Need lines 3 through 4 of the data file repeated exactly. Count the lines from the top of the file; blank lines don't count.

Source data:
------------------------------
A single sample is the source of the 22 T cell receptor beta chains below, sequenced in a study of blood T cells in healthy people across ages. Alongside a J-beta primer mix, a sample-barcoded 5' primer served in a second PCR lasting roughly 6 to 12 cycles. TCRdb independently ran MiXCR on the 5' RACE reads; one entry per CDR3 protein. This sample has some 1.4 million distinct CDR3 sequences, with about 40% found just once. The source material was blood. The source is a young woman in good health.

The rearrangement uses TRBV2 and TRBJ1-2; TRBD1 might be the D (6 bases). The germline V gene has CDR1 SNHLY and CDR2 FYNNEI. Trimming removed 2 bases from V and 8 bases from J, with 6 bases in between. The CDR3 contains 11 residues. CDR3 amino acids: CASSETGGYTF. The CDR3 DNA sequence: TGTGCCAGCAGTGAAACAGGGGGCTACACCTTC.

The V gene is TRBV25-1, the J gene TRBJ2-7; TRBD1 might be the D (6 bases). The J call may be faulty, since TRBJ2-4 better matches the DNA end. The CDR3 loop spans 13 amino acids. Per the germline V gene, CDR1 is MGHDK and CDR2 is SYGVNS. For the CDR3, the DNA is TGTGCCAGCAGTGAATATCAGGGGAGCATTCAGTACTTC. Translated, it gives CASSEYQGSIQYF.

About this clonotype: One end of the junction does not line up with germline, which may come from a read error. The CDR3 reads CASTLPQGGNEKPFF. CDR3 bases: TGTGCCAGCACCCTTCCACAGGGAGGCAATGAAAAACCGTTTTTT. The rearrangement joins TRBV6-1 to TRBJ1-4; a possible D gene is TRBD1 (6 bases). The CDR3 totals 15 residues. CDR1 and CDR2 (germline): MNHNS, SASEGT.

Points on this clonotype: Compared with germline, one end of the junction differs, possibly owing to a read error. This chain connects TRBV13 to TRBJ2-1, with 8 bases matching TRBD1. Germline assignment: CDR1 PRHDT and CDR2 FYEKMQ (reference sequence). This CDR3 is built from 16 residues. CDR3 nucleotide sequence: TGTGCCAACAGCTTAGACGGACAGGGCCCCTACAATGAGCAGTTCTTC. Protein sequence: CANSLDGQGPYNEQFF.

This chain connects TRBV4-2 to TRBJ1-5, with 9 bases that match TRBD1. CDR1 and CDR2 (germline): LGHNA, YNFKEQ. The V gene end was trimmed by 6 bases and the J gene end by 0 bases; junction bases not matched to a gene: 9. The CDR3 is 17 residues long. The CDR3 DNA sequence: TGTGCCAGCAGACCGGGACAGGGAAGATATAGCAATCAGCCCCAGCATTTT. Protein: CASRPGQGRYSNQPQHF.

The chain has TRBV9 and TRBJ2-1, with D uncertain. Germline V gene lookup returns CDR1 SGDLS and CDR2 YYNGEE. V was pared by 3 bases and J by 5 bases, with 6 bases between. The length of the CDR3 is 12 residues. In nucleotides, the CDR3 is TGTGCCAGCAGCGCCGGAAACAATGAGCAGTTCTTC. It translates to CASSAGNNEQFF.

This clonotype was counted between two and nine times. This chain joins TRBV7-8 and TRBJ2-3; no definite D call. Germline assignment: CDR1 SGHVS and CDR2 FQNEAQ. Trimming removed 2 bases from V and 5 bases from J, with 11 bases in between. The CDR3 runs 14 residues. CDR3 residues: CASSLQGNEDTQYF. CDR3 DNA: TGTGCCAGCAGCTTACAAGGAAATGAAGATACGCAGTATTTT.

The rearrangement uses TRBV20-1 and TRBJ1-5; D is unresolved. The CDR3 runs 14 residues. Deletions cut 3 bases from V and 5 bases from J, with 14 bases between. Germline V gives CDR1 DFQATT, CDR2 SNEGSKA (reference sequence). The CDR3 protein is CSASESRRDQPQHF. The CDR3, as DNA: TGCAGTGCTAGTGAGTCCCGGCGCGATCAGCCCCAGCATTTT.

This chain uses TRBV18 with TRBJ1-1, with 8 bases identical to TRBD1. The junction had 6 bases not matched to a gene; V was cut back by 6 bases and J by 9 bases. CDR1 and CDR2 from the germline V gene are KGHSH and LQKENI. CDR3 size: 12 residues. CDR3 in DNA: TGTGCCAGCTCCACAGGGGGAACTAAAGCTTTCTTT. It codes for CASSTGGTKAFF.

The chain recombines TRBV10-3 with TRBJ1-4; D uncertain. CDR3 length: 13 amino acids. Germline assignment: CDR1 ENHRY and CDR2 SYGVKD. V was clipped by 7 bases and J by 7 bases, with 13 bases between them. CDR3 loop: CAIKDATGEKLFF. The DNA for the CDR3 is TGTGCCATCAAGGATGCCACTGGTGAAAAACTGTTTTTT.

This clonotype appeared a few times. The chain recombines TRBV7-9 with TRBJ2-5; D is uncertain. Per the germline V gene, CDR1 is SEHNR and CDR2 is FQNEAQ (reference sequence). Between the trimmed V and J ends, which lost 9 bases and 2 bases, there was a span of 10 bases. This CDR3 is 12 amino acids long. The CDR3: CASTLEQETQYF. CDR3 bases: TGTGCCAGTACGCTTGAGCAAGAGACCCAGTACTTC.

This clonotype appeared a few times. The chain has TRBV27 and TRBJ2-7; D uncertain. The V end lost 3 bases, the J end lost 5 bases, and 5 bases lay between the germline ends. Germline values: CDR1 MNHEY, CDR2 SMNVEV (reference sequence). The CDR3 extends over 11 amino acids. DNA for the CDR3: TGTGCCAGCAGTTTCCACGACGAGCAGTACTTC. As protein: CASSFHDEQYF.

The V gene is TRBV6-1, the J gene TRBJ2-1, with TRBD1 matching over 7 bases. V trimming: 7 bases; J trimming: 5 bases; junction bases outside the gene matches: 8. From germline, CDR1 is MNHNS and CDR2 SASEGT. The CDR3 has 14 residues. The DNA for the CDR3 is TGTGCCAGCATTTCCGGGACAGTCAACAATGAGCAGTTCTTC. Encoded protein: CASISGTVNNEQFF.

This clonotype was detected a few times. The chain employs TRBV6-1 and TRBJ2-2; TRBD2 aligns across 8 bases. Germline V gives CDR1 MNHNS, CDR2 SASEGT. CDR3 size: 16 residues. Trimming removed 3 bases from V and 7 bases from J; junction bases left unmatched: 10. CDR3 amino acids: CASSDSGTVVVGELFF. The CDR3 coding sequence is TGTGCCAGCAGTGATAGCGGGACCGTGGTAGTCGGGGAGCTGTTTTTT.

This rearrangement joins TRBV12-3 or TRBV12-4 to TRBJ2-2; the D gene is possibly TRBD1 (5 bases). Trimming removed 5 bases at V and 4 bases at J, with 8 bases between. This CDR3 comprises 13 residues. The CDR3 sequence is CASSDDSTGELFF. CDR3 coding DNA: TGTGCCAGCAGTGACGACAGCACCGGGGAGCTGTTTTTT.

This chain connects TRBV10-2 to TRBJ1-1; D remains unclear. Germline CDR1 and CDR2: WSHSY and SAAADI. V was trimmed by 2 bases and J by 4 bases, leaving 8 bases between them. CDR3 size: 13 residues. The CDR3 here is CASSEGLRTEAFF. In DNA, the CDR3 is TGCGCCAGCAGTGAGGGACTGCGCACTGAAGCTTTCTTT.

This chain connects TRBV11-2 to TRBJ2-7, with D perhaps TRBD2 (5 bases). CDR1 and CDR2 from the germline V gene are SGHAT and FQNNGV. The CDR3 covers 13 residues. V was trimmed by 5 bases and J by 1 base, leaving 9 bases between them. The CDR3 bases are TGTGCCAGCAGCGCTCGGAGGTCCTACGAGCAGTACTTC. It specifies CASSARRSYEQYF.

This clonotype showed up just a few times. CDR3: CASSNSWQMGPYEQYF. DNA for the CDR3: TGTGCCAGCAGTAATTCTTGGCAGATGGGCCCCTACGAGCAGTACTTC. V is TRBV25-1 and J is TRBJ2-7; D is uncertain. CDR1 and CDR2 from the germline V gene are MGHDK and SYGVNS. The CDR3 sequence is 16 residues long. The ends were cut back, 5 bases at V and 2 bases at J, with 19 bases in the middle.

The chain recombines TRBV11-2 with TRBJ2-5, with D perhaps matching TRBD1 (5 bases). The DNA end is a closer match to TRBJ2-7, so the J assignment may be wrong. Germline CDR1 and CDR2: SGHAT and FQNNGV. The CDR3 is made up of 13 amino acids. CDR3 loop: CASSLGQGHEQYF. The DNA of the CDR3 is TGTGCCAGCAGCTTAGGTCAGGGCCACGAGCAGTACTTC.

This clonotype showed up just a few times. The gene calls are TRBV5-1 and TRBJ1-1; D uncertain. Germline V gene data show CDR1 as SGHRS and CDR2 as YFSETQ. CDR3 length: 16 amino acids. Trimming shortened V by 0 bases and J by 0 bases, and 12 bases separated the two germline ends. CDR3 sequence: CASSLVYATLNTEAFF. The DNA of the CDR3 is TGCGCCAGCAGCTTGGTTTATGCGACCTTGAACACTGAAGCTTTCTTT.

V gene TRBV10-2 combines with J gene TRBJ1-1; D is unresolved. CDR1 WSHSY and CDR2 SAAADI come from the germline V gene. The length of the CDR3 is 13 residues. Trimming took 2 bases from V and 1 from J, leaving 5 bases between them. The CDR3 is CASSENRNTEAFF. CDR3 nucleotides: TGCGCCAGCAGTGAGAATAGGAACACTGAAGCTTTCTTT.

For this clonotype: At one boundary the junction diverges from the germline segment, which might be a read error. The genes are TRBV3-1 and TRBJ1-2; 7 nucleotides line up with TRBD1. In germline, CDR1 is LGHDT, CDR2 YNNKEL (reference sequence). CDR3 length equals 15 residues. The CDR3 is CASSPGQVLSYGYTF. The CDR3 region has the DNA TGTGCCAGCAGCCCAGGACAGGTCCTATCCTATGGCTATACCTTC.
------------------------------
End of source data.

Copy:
The V gene is TRBV25-1, the J gene TRBJ2-7; TRBD1 might be the D (6 bases). The J call may be faulty, since TRBJ2-4 better matches the DNA end. The CDR3 loop spans 13 amino acids. Per the germline V gene, CDR1 is MGHDK and CDR2 is SYGVNS. For the CDR3, the DNA is TGTGCCAGCAGTGAATATCAGGGGAGCATTCAGTACTTC. Translated, it gives CASSEYQGSIQYF.

About this clonotype: One end of the junction does not line up with germline, which may come from a read error. The CDR3 reads CASTLPQGGNEKPFF. CDR3 bases: TGTGCCAGCACCCTTCCACAGGGAGGCAATGAAAAACCGTTTTTT. The rearrangement joins TRBV6-1 to TRBJ1-4; a possible D gene is TRBD1 (6 bases). The CDR3 totals 15 residues. CDR1 and CDR2 (germline): MNHNS, SASEGT.